Magazine article USA TODAY

Ancient Parasites Spurred Evolution

Magazine article USA TODAY

Ancient Parasites Spurred Evolution

Article excerpt

Large-scale genetic changes that marked the evolution of pregnancy in mammals have been identified by an international team of scientists. They found thousands of genes that evolved to be expressed in the uterus in early mammals, including many that are important for maternal-fetal communication and suppression of the immune system. Surprisingly, these genes appear to have been recruited and repurposed from other tissue types by transposons--ancient mobile genetic elements sometimes thought of as genomic parasites.

This research sheds light on how organisms evolve new morphological structures and functions. "For the first time, we have a good understanding of how something completely novel evolves in nature, of how this new way of reproducing came to be," says study author Vincent Lynch, assistant professor of human genetics at the University of Chicago (III.).

"Most remarkably, we found the genetic changes that likely underlie the evolution of pregnancy are linked to domesticated transposable elements that invaded the genome in early mammals. So, I guess we owe the evolution of pregnancy to what are effectively genomic parasites."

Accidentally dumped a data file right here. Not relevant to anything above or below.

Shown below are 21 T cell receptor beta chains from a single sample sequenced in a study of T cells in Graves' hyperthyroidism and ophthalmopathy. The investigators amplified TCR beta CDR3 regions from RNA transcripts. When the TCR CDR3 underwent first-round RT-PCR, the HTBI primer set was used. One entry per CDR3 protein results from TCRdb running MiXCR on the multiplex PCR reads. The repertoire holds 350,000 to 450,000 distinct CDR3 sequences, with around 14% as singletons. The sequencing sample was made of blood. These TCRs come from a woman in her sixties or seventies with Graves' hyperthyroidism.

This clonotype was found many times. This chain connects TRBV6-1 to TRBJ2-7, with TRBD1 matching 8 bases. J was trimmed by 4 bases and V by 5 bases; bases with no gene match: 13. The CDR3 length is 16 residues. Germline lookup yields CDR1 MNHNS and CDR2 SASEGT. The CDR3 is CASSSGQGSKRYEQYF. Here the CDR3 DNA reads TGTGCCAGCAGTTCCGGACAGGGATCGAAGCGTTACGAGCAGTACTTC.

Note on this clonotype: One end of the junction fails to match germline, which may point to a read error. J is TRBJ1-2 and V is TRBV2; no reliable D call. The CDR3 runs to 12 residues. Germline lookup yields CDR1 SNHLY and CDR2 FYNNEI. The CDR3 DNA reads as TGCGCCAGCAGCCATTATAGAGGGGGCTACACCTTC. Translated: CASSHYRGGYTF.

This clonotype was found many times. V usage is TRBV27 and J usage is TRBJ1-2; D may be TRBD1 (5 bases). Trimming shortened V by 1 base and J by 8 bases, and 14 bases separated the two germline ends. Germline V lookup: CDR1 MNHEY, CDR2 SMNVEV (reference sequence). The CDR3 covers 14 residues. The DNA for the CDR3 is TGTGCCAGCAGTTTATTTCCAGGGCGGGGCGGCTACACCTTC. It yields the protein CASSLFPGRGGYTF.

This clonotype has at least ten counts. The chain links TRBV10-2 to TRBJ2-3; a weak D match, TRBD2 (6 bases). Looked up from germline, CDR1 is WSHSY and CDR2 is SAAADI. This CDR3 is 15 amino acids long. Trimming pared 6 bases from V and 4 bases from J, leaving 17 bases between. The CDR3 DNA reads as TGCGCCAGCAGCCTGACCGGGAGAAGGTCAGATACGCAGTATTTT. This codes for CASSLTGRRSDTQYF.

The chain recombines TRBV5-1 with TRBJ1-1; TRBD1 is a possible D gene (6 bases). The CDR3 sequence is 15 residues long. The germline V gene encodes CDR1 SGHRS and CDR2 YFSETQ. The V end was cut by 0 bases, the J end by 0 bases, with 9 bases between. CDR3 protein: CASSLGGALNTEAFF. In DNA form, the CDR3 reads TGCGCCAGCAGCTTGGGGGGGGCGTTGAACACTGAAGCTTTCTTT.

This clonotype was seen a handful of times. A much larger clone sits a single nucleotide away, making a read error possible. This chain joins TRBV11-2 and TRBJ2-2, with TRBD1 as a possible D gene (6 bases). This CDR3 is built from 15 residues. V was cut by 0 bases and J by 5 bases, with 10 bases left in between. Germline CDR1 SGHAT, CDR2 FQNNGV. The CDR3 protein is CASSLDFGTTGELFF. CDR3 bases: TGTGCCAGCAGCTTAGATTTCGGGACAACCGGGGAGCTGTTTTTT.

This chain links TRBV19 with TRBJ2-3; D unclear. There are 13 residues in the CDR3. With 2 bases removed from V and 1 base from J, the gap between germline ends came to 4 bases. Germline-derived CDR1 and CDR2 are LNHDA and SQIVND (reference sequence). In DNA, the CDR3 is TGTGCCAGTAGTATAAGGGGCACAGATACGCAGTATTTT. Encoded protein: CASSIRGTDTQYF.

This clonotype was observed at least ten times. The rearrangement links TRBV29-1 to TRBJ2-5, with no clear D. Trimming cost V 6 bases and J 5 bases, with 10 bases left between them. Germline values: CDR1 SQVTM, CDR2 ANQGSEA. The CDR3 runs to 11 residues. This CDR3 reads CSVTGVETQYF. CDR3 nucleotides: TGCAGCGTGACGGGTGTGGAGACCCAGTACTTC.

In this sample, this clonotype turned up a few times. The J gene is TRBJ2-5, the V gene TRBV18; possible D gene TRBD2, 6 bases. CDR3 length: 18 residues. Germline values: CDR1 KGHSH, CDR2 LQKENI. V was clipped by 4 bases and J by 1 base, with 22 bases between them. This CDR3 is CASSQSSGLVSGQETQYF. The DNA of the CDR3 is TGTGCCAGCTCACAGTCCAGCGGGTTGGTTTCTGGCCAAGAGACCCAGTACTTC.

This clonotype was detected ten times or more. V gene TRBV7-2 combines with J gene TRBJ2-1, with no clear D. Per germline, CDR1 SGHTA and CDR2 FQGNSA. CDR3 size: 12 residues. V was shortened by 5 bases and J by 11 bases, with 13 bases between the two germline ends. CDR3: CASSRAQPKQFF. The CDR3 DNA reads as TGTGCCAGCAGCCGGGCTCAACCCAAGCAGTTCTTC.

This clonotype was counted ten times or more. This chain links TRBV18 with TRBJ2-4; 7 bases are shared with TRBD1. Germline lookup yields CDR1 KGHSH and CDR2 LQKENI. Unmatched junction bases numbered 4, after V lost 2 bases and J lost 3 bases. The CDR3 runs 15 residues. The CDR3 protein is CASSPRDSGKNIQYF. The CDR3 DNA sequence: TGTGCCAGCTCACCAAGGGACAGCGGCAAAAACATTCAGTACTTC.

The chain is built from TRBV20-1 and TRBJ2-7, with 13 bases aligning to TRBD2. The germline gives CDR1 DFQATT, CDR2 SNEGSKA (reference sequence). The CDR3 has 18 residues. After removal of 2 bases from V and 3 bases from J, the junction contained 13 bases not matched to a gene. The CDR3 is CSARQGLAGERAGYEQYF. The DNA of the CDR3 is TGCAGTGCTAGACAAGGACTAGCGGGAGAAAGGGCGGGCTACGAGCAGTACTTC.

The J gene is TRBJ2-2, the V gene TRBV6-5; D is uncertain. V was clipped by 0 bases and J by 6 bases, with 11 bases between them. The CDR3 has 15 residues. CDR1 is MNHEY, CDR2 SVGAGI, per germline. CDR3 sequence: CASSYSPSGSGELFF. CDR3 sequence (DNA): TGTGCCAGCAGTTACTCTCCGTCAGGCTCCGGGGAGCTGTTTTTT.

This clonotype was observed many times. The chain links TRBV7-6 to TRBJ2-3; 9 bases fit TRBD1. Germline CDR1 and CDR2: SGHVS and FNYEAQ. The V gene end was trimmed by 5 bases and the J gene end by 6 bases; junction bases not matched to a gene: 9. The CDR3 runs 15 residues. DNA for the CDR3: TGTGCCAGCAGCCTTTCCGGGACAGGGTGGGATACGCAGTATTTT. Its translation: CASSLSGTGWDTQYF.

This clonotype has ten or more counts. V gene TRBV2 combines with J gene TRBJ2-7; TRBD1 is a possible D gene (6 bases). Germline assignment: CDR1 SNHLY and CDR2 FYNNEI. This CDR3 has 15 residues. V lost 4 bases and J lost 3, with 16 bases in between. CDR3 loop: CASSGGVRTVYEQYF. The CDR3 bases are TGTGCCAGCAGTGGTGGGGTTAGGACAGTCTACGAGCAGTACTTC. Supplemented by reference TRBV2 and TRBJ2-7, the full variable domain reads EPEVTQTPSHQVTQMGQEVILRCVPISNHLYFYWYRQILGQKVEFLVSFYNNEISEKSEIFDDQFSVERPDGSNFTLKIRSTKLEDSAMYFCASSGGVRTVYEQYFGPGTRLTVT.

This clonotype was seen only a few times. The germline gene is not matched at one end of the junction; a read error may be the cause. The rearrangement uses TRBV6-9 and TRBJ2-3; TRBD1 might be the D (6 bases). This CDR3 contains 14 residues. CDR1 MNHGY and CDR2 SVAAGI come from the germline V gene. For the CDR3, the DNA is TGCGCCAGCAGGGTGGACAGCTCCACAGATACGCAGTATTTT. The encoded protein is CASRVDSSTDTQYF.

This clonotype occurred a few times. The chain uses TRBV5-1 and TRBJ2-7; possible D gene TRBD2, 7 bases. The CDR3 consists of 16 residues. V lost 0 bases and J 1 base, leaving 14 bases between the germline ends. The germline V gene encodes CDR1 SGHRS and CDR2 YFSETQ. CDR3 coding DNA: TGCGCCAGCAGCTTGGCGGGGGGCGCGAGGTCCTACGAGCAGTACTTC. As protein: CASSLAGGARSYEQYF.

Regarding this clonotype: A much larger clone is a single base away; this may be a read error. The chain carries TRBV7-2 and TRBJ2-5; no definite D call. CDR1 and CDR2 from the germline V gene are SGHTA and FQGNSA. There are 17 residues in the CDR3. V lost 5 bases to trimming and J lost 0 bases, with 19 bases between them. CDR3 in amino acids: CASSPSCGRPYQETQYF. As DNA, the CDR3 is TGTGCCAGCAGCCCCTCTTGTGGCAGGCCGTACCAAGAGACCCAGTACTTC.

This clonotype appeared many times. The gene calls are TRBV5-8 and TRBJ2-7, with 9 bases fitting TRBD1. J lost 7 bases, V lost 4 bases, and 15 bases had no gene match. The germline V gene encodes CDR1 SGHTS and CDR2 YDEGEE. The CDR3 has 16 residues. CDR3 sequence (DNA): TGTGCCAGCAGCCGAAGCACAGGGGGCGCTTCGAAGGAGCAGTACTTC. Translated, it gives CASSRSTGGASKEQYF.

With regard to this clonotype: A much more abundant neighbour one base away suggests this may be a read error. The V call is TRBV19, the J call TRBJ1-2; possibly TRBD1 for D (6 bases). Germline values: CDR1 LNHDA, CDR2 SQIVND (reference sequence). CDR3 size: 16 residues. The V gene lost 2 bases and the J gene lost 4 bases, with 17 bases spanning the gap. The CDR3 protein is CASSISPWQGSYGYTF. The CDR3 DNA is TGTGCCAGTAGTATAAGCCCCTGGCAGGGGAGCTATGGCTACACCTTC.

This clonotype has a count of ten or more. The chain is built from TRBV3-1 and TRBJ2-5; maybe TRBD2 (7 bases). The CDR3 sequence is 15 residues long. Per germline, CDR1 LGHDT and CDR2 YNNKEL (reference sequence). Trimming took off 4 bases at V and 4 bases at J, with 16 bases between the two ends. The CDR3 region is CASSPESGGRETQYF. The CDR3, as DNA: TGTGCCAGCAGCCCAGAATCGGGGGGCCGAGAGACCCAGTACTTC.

The researchers found that, as the first mammals evolved--and resources for fetal development began to come more from the mother and less from a yolk--hundreds of genes that are important for cellular signaling, metabolism, and uterine development started to be expressed in the uterus. As the eggshell was lost and live birth evolved in the common ancestor to marsupials and placental mammals, more than 1,000 genes were turned on, many of which were strongly linked to the establishment of maternal-fetal communication. As prolonged pregnancy evolved in placental mammals, hundreds of genes began to be expressed that greatly strengthened and elaborated maternal-fetal communication, as well locally suppressing the maternal immune system in the uterus --thus protecting the developing fetus.

The team also identified hundreds of genes that were turned off as these lineages evolved, many of which had been involved in eggshell formation. …

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